[linux-lvm] exposing snapshot block device

Tomas Dalebjörk tomas.dalebjork at gmail.com
Mon Nov 4 05:54:29 UTC 2019


I have some additional questions related to this.
regarding this statement:
“ While the merge is in progress, reads or writes to the origin appear as they were directed to the snapshot being merged. ”

What exactly does that mean?

Will that mean that before changes are being placed on the origin device, it has to first:
read the data from the snapshot back to origin, copy the data back from origin to the snapshot, and than after that allow changes to happen?
if that is the case, does it keep track of that this block should not be copied again?

and will the ongoing merge priorities this block before the other background copying?

how about read operations ?
will the requested read operations on the origin volume be prioritized before the copying of snapshot data?

I didn’t find much information about this, hence why I ask here

assuming that someone has executed: lvconvert - - merge -b snapshot

thanks for the feedback 

Skickat från min iPhone

> 25 okt. 2019 kl. 18:31 skrev Tomas Dalebjörk <tomas.dalebjork at gmail.com>:
> Wow!
> Impressing.
> This will make history!
> If this is possible, than we are able to implement a solution, which can do:
> - progressive block level incremental forever (always incremental on block level : this already exist)
> - instant recovery to point in time (using the mentioned methods you just described)
> For example, lets say that a client wants to restore a file system, or a logical volume to how it looked a like yesterday.
> Eventhough there are no snapshot, nor any data.
> Than the client (with some coding); can start from an empty volume, and re-attach a cow device, and convert that using lvconvert --merge, so that the copying can be done in background using the backup server.
> If you forget about "how we will re-create the cow device"; and just focusing on the LVM ideas of re-attaching a cow device.
> Do you think that I have understood it correctly?
> Den tors 24 okt. 2019 kl 18:01 skrev Zdenek Kabelac <zkabelac at redhat.com>:
>> Dne 23. 10. 19 v 13:24 Tomas Dalebjörk napsal(a):
>> > I have tested FusionIO together with old thick snapshots.
>> > I created the thick snapshot on a separate old traditional SATA drive, just to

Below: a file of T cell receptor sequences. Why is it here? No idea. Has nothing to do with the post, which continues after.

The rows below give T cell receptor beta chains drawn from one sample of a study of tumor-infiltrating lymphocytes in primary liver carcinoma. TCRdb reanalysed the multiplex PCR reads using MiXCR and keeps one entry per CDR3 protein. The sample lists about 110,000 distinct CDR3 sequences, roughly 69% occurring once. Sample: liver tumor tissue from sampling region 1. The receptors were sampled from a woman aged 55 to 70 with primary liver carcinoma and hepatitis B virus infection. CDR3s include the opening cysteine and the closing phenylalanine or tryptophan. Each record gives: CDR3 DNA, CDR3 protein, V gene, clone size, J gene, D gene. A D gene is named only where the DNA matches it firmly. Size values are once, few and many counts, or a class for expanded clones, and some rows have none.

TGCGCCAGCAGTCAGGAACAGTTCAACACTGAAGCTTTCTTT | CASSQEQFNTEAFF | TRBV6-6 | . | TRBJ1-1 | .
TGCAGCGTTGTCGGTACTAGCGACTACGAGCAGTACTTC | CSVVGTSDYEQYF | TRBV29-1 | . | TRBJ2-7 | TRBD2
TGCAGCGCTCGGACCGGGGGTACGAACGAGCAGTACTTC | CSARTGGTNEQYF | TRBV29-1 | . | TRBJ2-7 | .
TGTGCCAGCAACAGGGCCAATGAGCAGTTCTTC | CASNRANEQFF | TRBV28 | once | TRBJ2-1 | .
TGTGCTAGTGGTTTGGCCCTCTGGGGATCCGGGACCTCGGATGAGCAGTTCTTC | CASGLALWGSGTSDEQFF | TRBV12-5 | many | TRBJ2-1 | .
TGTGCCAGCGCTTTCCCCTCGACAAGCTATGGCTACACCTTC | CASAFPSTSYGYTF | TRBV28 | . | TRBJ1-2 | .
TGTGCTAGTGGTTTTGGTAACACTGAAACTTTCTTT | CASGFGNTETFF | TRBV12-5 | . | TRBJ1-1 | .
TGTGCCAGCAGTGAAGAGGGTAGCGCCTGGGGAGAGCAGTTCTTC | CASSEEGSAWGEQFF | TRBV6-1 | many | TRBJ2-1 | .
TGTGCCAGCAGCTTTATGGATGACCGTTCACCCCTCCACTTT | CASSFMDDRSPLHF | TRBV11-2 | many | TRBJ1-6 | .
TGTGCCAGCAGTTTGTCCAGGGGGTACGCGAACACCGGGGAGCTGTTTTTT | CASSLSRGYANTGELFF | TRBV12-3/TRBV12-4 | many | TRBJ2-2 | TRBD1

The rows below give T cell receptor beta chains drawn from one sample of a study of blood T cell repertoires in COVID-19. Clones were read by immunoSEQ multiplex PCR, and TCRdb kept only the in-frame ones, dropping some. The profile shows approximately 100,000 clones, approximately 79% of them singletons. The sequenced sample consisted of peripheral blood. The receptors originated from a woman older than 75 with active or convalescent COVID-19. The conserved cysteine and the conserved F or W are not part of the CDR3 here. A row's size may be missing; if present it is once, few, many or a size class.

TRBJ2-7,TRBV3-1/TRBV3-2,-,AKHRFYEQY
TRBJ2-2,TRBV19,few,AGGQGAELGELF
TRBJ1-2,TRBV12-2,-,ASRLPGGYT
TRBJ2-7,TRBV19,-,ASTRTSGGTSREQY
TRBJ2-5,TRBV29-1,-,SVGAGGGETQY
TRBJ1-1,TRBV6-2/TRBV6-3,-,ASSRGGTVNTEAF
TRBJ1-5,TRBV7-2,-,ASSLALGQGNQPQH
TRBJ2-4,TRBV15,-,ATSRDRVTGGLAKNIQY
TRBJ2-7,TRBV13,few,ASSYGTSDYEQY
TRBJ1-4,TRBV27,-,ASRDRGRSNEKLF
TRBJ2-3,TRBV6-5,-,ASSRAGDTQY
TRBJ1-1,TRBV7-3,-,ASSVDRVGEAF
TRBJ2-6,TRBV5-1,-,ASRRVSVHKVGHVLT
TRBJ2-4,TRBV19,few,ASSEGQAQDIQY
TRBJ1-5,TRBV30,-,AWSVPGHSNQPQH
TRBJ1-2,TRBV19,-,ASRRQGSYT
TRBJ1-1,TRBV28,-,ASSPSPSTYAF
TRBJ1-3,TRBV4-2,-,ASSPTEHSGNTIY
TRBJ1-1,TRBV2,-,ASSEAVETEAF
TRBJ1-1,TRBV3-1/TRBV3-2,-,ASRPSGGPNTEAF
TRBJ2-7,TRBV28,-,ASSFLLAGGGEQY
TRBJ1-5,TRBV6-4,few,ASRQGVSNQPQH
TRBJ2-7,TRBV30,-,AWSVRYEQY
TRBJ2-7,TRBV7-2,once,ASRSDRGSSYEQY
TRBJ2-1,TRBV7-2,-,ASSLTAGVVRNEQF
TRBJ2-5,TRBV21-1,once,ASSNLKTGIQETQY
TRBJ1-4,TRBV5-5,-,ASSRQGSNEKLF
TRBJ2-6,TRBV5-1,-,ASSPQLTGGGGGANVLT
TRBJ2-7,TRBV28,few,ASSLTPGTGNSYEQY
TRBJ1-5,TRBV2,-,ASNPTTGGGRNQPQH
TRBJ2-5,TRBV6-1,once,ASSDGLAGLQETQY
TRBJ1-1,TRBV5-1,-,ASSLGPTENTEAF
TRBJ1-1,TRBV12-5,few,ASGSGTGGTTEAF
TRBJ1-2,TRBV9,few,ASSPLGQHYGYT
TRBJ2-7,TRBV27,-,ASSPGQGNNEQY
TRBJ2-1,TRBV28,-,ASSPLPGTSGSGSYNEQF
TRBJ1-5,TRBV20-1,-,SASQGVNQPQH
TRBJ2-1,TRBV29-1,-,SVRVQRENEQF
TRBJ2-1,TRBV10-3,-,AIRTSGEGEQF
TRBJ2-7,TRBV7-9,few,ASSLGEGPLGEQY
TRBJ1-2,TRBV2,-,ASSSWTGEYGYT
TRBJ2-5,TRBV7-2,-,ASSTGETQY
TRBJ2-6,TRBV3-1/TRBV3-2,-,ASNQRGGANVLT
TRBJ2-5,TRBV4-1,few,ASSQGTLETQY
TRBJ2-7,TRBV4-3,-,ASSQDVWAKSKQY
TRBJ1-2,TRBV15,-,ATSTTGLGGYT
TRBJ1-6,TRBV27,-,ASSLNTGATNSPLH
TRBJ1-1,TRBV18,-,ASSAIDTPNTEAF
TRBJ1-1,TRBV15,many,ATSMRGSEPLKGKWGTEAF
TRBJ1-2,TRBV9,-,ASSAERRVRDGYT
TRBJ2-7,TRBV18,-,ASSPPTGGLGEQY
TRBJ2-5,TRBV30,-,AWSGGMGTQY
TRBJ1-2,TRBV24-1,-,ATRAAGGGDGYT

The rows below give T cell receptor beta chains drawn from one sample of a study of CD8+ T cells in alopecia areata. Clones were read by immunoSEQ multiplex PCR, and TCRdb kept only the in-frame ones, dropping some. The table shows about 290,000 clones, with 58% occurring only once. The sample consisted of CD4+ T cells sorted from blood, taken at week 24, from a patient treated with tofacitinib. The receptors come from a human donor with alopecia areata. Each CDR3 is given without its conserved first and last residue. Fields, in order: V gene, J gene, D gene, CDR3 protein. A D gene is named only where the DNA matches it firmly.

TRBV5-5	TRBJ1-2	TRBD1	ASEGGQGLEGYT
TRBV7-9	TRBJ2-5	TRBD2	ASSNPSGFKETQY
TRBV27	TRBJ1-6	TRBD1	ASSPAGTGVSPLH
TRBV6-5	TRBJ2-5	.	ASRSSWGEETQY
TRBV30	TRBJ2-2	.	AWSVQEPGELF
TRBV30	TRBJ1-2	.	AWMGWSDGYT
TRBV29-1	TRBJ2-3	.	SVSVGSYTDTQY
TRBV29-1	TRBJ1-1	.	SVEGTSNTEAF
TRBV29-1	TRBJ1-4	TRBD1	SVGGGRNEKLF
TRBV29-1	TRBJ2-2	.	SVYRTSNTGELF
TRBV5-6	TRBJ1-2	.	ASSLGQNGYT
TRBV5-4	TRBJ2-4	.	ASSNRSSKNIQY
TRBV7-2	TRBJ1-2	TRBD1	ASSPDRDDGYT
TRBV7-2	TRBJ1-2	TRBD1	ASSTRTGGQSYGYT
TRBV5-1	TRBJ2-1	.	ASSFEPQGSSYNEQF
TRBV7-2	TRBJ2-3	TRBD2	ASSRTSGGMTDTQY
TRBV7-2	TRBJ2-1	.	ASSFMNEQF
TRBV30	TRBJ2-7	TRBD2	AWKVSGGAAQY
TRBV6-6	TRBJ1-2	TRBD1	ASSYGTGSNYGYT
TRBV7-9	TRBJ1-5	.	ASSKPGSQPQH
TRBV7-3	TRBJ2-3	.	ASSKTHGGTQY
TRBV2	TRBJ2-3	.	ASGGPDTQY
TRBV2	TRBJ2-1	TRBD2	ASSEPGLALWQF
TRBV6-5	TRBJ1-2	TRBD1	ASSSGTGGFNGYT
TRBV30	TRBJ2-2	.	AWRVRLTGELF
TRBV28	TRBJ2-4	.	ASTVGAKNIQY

>> > check if that could be used as a snapshot target for high performance disks; 
>> > like a Fusion IO card.
>> > For those who doesn't know about FusionIO; they can deal with 150-250,000 IOPS.
>> > 
>> > And to be honest, I couldn't bottle neck the SATA disk I used as a thick
>> > snapshot target.
>> > The reason for why is simple:
>> > - thick snapshots uses sequential write techniques
>> > 
>> > If I would have been using thin snapshots, than the writes would most likely 
>> > be more randomized on disk, which would have required more spindles to coop 
>> > with this.
>> > 
>> > Anyhow;
>> > I am still eager to hear how to use an external device to import snapshots.
>> > And when I say "import"; I am not talking about copyback, more to use to read 
>> > data from.
>> Format of 'on-disk' snapshot metadata for old snapshot is trivial - being some
>> header + pairs of dataoffset-TO-FROM -  I think googling will reveal couple
>> python tools playing with it.
>> You can add pre-created COW image to LV  with  lvconvert --snapshot
>> and to avoid 'zeroing' metadata use option -Zn
>> (BTW in the same way you can detach snapshot from LV with --splitsnapshot so 
>> you can look how the metadata looks like...)
>> Although it's pretty unusual why would anyone create first the COW image with 
>> all the special layout and then merge it to LV - instead of directly 
>> merging...   There is only the 'little' advantage of minimizing 'offline' time 
>> of such device   (and it's the reason why --split exists).
>> Regards
>> Zdenek
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